OMAHA, Neb. — New York Times bestseller "You'll Never Believe What Happened to Lacey: Crazy Stories about Racism" is full of stories that Emmy-nominated comedy writer Amber Ruffin and her sister Lacey Lamar experienced while growing up in Omaha. Their anecdotes are funny and also learning experiences for some.
"I am walking down the aisle and my head snatches back to the point where I am falling to the floor. It is an older Caucasian woman, she says, 'I have never seen anything so fluffy, it's so fluffy.' She had gotten her hands entangled in my hair. I had to give her a lesson that we don't do that, it's not a thing," said Lamar.
On Friday, people waited in line at STATUS, a luxury handbag store in Aksarben Village, to meet the authors and receive autographed copies of the book.
"We just look on the light side of things, and we laugh and laugh. And you have to admit the stories are funny. Some not so much, but we can find the humor in anything," said Lamar. "Telling the stories takes the wall down when you are talking to people that may not even think that racism exists."
Along with giving people a good laugh, they feel they are making a difference in opening up conversations about racism.
Lamar added, "Instead of, 'Hey, I have this racist story,' where they will immediately put up a wall — if you say, 'Hey, listen to what happened to me today,' and you start telling the story, they can receive it better. You can let them know racism still exists because a lot of people out there — before even reading this book — contacted me and said, 'I didn't even know this had happened.' When you add humor to things, it makes it go down a bit easier."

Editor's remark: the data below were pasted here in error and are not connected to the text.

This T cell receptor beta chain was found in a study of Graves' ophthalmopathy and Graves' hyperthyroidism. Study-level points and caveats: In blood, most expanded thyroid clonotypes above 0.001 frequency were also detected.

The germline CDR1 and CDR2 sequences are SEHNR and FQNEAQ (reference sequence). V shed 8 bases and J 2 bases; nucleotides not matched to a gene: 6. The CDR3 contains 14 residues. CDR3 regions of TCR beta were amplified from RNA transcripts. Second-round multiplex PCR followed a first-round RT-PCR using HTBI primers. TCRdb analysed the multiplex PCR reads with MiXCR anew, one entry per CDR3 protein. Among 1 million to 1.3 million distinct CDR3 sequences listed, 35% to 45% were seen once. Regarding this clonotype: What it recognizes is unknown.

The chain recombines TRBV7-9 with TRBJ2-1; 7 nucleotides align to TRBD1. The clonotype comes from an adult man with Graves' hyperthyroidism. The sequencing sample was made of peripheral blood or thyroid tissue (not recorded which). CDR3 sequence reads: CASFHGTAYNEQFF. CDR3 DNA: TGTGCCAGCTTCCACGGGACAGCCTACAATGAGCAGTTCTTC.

Ruffin said writing the book was great fun and it was easy to share embarrassing stories about her sister.
"It's very funny when it is happening to your sister...okay, I am kidding, but really I am not, but okay a little," she said.
A few stories in the book stick out said Ruffin.
"She paid for something with her Black history checks and the cashier said, 'I didn't know you could get your picture on your checks.' It was a picture of former activist, Harriet Tubman," she said.
While they say they love being able to laugh about their experiences, if they can also bring about change, that is an even greater reward.
"A lot of the people saying racist things don't even know what they are doing or saying. So maybe this book will help some people out," added Ruffin.
"People learn from it. The best gift ever is when someone says, 'I read your book and oh my goodness, I do that.' They are like, 'I won't do that anymore, I am going to look at myself when I am around people of color at work, and I am going to change'" said Lamar.
Their stories are about what they call "modern-day racism."
"White people are reading this book and saying, 'Oh, I didn't know I wasn't supposed to do that, thank you dragging me into 2021,'" said Ruffin.
They say the book is written for everyone and you should just feel however it makes you feel.
"I can't imagine if you weren't able to laugh a lot of this off, you would have a really sad life," said Ruffin.
Ruffin and Lamar said there are a lot more stories to tell and a second book is in the works.